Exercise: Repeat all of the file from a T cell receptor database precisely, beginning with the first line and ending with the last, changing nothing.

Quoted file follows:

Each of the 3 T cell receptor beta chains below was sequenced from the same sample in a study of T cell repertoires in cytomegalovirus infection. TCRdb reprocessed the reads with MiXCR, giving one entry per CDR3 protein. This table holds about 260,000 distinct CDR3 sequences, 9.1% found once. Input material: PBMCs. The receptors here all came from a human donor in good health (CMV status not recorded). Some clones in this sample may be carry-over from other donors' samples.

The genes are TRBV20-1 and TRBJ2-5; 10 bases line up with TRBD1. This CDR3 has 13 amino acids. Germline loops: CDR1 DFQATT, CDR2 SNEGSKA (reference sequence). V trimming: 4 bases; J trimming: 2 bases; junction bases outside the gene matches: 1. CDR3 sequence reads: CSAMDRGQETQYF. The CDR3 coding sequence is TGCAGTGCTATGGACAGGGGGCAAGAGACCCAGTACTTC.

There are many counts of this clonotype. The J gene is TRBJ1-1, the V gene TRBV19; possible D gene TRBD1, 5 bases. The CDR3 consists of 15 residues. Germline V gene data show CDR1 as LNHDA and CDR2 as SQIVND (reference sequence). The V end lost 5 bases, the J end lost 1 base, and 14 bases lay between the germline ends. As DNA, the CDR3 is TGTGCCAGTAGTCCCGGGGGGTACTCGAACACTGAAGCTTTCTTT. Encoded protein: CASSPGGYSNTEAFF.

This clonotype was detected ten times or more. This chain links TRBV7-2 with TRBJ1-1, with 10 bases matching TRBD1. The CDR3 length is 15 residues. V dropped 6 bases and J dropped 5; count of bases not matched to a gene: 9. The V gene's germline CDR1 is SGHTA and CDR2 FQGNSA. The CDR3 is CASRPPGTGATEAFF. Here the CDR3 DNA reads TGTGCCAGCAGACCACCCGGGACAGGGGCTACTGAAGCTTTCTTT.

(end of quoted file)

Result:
Each of the 3 T cell receptor beta chains below was sequenced from the same sample in a study of T cell repertoires in cytomegalovirus infection. TCRdb reprocessed the reads with MiXCR, giving one entry per CDR3 protein. This table holds about 260,000 distinct CDR3 sequences, 9.1% found once. Input material: PBMCs. The receptors here all came from a human donor in good health (CMV status not recorded). Some clones in this sample may be carry-over from other donors' samples.

The genes are TRBV20-1 and TRBJ2-5; 10 bases line up with TRBD1. This CDR3 has 13 amino acids. Germline loops: CDR1 DFQATT, CDR2 SNEGSKA (reference sequence). V trimming: 4 bases; J trimming: 2 bases; junction bases outside the gene matches: 1. CDR3 sequence reads: CSAMDRGQETQYF. The CDR3 coding sequence is TGCAGTGCTATGGACAGGGGGCAAGAGACCCAGTACTTC.

There are many counts of this clonotype. The J gene is TRBJ1-1, the V gene TRBV19; possible D gene TRBD1, 5 bases. The CDR3 consists of 15 residues. Germline V gene data show CDR1 as LNHDA and CDR2 as SQIVND (reference sequence). The V end lost 5 bases, the J end lost 1 base, and 14 bases lay between the germline ends. As DNA, the CDR3 is TGTGCCAGTAGTCCCGGGGGGTACTCGAACACTGAAGCTTTCTTT. Encoded protein: CASSPGGYSNTEAFF.

This clonotype was detected ten times or more. This chain links TRBV7-2 with TRBJ1-1, with 10 bases matching TRBD1. The CDR3 length is 15 residues. V dropped 6 bases and J dropped 5; count of bases not matched to a gene: 9. The V gene's germline CDR1 is SGHTA and CDR2 FQGNSA. The CDR3 is CASRPPGTGATEAFF. Here the CDR3 DNA reads TGTGCCAGCAGACCACCCGGGACAGGGGCTACTGAAGCTTTCTTT.